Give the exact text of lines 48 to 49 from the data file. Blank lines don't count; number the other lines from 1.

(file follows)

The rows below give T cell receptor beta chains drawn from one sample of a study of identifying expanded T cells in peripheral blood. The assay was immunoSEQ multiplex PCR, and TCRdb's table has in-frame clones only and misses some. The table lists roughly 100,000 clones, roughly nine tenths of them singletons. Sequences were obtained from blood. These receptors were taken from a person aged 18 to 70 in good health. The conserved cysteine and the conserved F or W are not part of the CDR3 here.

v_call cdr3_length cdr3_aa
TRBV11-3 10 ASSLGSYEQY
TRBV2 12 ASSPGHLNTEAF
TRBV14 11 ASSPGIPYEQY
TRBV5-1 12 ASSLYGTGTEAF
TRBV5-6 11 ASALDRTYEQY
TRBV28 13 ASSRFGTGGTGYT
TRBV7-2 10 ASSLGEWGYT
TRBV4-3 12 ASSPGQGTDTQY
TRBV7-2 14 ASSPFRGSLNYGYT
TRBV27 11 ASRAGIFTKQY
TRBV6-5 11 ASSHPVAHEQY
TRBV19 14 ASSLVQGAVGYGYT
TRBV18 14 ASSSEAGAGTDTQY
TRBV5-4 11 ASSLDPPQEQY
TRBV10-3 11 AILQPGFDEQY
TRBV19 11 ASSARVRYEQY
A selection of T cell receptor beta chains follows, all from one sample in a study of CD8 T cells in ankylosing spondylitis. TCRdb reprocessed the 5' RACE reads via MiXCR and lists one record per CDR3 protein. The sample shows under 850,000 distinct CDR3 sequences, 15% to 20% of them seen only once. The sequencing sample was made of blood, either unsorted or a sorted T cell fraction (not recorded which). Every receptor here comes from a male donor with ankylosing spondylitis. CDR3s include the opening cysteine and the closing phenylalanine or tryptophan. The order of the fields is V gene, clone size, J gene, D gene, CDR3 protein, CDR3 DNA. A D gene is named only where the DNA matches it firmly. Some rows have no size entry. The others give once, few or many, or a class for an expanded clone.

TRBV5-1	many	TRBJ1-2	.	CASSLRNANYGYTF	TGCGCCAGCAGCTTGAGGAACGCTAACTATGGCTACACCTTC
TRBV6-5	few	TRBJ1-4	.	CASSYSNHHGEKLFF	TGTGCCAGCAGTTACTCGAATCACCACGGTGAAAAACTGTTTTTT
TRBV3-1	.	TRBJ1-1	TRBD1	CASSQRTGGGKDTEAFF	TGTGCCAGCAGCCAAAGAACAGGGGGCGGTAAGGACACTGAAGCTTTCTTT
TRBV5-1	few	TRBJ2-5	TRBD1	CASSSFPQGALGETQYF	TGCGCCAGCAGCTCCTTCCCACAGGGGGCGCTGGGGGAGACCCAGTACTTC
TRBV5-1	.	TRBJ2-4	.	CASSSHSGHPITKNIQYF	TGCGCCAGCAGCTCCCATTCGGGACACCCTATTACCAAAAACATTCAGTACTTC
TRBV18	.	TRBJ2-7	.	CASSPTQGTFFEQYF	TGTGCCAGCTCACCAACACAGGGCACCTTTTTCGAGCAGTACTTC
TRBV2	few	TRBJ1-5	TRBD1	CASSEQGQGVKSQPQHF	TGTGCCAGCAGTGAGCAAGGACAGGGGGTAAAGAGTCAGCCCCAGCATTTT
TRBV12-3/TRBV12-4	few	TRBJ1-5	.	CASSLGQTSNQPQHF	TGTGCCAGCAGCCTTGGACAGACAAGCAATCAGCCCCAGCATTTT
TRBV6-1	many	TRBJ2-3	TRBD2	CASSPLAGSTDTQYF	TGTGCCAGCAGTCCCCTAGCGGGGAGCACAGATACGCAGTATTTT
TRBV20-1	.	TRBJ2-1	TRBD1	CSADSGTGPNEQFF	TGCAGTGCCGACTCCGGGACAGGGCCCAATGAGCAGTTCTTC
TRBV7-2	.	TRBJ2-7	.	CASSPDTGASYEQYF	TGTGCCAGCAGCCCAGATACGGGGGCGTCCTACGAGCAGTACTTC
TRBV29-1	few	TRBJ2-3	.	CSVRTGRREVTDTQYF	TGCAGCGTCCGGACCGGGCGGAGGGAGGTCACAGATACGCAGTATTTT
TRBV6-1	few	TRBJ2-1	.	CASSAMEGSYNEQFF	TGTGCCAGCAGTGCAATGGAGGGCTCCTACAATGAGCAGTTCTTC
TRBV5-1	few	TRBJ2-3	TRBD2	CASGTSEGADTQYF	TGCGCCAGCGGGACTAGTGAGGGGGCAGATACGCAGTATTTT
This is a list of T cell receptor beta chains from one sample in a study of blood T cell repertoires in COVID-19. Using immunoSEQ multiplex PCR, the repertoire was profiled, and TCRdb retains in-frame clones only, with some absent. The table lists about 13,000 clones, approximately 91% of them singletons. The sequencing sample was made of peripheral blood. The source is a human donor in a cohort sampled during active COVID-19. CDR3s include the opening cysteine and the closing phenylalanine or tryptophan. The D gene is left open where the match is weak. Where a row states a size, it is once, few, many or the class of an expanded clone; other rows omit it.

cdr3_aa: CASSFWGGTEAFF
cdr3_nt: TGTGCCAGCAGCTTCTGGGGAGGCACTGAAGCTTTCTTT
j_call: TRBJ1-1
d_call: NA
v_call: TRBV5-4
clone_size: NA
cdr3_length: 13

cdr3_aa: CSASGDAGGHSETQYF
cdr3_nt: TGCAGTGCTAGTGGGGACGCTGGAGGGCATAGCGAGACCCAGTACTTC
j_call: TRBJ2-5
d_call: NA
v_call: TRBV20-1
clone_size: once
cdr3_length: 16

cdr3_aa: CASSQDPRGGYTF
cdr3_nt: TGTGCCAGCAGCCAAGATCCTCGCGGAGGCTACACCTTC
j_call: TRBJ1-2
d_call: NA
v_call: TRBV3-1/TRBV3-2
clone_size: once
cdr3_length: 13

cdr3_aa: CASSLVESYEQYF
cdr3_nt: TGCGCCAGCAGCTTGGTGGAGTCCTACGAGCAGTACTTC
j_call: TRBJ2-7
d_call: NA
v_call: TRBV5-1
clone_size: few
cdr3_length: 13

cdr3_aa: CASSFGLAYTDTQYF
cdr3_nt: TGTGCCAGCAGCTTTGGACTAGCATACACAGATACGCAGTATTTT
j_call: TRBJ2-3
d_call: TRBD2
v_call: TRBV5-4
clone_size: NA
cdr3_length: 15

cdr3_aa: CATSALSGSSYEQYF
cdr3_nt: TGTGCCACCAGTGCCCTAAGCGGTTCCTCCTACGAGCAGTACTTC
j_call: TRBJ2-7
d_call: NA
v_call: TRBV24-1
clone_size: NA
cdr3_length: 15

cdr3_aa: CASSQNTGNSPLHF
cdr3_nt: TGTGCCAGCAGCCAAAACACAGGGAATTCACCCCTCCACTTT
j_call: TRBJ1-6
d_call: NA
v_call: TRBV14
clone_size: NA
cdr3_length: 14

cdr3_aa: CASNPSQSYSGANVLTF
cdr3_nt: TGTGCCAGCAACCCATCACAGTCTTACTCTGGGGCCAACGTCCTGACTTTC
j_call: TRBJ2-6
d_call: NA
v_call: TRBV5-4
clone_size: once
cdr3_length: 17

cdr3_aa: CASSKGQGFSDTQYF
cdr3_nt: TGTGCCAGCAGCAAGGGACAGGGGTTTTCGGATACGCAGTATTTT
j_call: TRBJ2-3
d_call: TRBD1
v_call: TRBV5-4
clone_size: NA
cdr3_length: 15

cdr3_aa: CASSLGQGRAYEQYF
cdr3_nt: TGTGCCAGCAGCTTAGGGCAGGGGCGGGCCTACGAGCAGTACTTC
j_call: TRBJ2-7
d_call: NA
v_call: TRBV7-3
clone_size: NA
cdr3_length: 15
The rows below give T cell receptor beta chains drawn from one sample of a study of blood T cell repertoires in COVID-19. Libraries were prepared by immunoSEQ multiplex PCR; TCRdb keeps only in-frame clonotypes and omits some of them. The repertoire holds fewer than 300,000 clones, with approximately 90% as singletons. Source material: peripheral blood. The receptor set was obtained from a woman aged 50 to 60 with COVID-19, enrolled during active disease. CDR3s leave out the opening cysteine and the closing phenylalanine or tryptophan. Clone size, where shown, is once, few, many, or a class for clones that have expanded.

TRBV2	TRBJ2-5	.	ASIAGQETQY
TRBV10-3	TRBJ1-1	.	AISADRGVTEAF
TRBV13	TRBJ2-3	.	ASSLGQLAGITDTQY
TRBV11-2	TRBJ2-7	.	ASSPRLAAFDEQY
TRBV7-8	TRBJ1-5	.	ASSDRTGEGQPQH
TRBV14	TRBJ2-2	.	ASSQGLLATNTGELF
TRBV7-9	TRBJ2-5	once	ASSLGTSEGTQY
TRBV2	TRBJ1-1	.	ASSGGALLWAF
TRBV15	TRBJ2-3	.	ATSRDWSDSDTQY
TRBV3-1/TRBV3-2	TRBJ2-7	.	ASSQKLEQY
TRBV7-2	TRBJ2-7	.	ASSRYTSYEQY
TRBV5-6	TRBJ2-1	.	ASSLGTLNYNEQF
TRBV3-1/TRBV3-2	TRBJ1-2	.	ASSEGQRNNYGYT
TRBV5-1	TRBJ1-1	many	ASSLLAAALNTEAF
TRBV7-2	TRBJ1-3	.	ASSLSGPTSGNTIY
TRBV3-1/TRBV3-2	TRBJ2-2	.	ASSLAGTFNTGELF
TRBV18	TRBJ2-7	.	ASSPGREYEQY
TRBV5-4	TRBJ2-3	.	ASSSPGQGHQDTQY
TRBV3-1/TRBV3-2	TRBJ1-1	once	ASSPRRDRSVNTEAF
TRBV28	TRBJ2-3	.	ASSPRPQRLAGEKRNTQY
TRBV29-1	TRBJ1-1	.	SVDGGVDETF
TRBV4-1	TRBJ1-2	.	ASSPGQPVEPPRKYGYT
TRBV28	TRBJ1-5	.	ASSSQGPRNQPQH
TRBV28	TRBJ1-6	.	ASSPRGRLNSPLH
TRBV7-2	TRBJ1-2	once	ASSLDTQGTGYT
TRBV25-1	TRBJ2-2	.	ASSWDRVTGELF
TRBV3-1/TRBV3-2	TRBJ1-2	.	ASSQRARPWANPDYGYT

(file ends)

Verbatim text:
cdr3_length: 16

cdr3_aa: CASSQDPRGGYTF